To test the proposition that facts do not matter, let’s recall that Wolpe’s sermons were premised on two points: (1) the absence of any archeological evidence to support an exodus from Egypt or a military conquest in Canaan between 1500-1200 BCE and (2) the existence of hard evidence that indicates a native and emerging presence of Israelites in Canaan by the end of that period. Now consider what would happen if there were solid archeological evidence of a significant Biblical event. For instance, what if a container holding two stone tablets dated 3,300 years ago and inscribed with the Ten Commandments were found in an underground cavern near Jerusalem? What if the bones of a man from that period were found on Mt. Nebo, with his skull exuding an unusual, but certain, radiance and his DNA consistent with the Cohen Modal Haplotype?  Doubtless, these items would be seen not just as evidence of the existence of the Ark of the Covenant and the prophet Moses, but as tangible proof of the truth of the entire Hebrew Bible, including the God described in it. Why? Because facts matter.

Unless, however, the Wolpe/Hoffman proposition is asymmetrical, operating in one direction only, the argument rings less than persuasively. For some people, and not just Dawkins et al., the contention that the Bible is fiction, but it does not matter, must sound a bit like the old wizard of Oz imploring visitors not to look behind the curtain. Yet it mattered to Dorothy, and to Scarecrow, Tin Man and Lion too, what was behind the curtain. It mattered, as it should have, whether there was a great wizard or just an old man caught in strange circumstances.

To be sure, it may not matter much if there was a real Abraham whose family traveled from Ur down the Fertile Crescent and into Canaan and Egypt. Nor may it matter that much if there were a real David who ruled over an expansive kingdom. But it should matter if there is a real Deity who made promises to a particular people about a particular land and who commanded these people to live their lives in a particular way or, conversely, that Deity and the words he reportedly spoke were pure fiction.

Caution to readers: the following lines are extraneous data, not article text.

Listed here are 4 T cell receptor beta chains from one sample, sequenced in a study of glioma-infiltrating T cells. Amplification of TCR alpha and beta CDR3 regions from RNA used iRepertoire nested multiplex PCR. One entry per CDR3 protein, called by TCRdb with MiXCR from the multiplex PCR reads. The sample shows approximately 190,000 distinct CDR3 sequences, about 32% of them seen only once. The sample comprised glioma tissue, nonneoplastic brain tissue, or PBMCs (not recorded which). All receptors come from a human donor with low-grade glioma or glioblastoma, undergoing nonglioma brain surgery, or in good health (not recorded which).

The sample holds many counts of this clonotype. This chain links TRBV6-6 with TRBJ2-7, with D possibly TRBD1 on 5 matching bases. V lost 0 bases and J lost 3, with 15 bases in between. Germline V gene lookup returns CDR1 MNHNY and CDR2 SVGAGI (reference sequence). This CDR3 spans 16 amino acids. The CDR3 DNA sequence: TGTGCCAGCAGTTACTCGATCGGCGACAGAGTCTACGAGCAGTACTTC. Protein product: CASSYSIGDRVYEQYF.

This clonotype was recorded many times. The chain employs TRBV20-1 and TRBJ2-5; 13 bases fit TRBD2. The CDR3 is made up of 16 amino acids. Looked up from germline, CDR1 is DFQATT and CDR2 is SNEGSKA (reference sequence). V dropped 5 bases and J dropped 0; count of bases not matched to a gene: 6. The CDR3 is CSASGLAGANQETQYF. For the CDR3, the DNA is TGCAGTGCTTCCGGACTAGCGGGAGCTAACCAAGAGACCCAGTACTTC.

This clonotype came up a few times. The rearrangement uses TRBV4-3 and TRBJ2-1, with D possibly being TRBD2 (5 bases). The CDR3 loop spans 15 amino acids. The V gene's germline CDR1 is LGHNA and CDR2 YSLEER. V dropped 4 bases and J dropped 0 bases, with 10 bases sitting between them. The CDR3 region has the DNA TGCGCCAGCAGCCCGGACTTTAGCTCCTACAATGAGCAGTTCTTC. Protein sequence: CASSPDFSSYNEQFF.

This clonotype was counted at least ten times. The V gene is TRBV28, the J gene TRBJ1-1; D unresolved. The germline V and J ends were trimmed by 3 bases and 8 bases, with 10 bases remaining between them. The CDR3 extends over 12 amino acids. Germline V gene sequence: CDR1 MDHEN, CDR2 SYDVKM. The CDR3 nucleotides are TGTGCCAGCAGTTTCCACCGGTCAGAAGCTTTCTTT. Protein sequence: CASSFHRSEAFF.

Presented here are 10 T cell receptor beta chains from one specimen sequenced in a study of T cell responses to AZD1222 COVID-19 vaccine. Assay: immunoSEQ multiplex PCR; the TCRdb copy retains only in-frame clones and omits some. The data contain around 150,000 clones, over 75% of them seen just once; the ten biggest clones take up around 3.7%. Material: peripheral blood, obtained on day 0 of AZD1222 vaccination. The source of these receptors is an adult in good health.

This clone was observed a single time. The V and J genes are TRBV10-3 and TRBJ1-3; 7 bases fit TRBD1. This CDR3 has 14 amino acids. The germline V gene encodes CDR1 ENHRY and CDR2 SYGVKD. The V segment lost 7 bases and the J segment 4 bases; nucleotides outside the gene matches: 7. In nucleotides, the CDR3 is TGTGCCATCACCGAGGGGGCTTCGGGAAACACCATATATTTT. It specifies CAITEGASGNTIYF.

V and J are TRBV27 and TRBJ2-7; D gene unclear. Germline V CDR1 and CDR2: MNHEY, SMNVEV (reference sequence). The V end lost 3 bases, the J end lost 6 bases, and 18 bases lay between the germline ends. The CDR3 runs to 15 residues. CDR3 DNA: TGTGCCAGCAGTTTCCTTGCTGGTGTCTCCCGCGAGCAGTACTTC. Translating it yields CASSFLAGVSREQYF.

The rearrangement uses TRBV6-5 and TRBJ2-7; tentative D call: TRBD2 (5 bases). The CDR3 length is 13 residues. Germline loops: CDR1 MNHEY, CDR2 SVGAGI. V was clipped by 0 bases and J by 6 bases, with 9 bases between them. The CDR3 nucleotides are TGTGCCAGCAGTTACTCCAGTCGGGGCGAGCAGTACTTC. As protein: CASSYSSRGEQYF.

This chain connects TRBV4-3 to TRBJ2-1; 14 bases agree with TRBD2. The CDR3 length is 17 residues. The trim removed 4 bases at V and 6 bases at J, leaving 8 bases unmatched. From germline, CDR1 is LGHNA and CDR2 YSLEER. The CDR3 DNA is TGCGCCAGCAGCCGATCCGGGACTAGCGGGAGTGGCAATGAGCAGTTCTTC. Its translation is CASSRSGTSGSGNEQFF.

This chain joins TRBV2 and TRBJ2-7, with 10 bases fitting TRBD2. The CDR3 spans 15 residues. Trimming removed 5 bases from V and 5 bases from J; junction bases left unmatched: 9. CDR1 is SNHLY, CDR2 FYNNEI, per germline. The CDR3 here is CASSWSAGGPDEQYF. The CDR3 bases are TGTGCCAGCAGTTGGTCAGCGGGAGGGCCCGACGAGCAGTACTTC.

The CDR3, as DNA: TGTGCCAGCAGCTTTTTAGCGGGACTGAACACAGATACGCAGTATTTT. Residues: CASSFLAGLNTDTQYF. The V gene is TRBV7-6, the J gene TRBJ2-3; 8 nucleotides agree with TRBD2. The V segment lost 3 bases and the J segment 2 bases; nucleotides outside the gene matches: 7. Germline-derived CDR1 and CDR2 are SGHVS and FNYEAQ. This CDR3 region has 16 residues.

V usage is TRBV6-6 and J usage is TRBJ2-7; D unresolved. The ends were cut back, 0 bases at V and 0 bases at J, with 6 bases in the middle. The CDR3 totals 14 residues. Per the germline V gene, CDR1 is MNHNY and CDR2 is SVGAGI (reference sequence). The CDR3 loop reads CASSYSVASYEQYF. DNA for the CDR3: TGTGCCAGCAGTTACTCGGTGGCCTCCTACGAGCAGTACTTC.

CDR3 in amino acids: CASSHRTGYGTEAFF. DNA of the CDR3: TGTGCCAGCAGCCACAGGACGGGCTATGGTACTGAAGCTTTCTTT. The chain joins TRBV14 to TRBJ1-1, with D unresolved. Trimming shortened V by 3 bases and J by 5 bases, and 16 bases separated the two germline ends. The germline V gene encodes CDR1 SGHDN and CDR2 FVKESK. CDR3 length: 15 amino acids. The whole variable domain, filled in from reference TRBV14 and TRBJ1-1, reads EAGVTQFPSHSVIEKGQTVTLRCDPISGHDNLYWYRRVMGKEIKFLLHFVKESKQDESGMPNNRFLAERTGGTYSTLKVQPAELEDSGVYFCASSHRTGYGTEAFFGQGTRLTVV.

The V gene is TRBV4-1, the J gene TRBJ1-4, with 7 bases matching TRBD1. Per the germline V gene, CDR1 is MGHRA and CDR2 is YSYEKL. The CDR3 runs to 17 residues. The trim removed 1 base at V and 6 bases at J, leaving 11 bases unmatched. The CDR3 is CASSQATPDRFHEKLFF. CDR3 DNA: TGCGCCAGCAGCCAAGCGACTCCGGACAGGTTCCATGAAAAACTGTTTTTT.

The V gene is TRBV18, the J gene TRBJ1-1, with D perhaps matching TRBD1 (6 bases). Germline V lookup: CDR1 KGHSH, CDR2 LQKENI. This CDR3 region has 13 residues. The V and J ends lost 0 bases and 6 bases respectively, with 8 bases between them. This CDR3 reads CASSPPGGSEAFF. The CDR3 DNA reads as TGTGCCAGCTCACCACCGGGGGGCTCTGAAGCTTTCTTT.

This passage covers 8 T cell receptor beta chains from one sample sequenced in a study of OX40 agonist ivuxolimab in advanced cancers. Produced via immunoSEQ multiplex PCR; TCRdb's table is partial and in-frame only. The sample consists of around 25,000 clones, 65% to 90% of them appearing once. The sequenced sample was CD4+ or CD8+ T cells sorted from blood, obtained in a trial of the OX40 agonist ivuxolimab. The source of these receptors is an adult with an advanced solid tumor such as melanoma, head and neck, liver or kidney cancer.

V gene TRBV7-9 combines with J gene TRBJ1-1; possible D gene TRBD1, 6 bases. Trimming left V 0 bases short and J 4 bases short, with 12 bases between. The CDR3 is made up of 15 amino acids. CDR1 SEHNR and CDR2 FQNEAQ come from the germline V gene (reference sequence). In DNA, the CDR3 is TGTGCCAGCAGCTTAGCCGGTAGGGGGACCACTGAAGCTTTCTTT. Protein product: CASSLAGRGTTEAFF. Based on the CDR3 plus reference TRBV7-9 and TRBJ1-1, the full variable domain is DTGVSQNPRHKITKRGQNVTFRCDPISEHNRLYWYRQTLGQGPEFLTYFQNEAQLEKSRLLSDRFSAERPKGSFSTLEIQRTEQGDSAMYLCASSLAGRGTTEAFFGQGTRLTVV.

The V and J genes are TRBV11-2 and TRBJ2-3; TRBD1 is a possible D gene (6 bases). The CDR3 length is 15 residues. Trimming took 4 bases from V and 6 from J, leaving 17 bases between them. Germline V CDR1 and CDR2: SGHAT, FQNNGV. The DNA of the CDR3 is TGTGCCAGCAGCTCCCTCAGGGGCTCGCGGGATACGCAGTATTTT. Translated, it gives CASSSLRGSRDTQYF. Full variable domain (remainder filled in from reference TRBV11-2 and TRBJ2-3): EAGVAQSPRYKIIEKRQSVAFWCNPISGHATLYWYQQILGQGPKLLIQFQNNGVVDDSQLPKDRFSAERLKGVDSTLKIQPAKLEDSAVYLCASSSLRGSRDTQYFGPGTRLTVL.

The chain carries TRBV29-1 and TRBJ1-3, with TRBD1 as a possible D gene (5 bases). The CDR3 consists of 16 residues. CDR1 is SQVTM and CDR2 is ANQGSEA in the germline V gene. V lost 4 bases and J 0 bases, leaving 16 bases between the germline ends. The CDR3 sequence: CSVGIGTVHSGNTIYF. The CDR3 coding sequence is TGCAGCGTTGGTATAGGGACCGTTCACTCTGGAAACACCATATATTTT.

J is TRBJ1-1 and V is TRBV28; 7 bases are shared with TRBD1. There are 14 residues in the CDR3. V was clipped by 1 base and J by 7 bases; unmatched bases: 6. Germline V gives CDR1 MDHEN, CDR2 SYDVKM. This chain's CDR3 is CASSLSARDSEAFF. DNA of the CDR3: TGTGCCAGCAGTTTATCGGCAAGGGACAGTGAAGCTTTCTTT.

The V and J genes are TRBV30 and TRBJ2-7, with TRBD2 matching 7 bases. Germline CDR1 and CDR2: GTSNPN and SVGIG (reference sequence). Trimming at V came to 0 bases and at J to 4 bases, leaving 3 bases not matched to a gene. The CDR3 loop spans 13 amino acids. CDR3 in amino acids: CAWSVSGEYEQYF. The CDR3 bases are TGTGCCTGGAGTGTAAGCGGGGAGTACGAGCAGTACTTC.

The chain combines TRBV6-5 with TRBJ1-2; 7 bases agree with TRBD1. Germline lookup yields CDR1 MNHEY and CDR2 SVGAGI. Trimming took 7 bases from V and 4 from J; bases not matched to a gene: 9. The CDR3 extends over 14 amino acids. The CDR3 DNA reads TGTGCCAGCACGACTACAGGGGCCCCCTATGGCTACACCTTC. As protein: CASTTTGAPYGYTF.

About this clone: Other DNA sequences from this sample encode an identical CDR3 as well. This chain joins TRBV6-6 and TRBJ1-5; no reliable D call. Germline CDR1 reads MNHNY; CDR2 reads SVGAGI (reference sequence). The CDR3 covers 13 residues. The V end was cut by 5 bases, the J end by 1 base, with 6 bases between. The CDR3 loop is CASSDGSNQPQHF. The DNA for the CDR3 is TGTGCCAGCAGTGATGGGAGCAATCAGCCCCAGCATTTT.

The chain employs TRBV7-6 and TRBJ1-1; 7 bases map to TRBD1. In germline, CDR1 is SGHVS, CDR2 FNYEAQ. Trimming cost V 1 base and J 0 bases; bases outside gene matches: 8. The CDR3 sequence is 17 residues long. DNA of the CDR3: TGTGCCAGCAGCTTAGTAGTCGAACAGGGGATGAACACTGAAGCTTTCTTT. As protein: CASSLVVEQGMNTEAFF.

And, of course, for many people it does matter -- a great deal. Some Jews base their lives on the premise that the God portrayed in the Hebrew Bible is real. They plan their week, their lives on that premise, eating certain foods and avoiding others, wearing certain clothes and avoiding others, engaging in certain behaviors, including some forms of intimate conduct,  and not others, desiring to reside in a certain locale and not another.  They are willing to live or die based on their belief in the truth of what they read in the Bible.

Similarly, for some non-Jews the truth of the Bible matters a great deal as well.  Just try to build the third Temple (or even a condo) on a certain rock in Jerusalem and you will see how much it matters.

In contrast to Wolpe, Hoffman’s viewpoint is not overtly dependent on what some archeologist may or may not find. His is a more text driven analysis. That is, aside from whether the characters portrayed in it actually lived (Hoffman says some did and some didn’t), the Bible’s characterization as fiction follows because, among other things, “of the reason it was compiled . . .  and its presentational nature as a world unto itself with its own unique lessons to impart.” Says Hoffman:

“If you want to know such things as the point of existence, the meaning of life and the ways humankind has gone right and wrong, you cannot do a whole lot better than start with fiction: that fiction is the Bible.”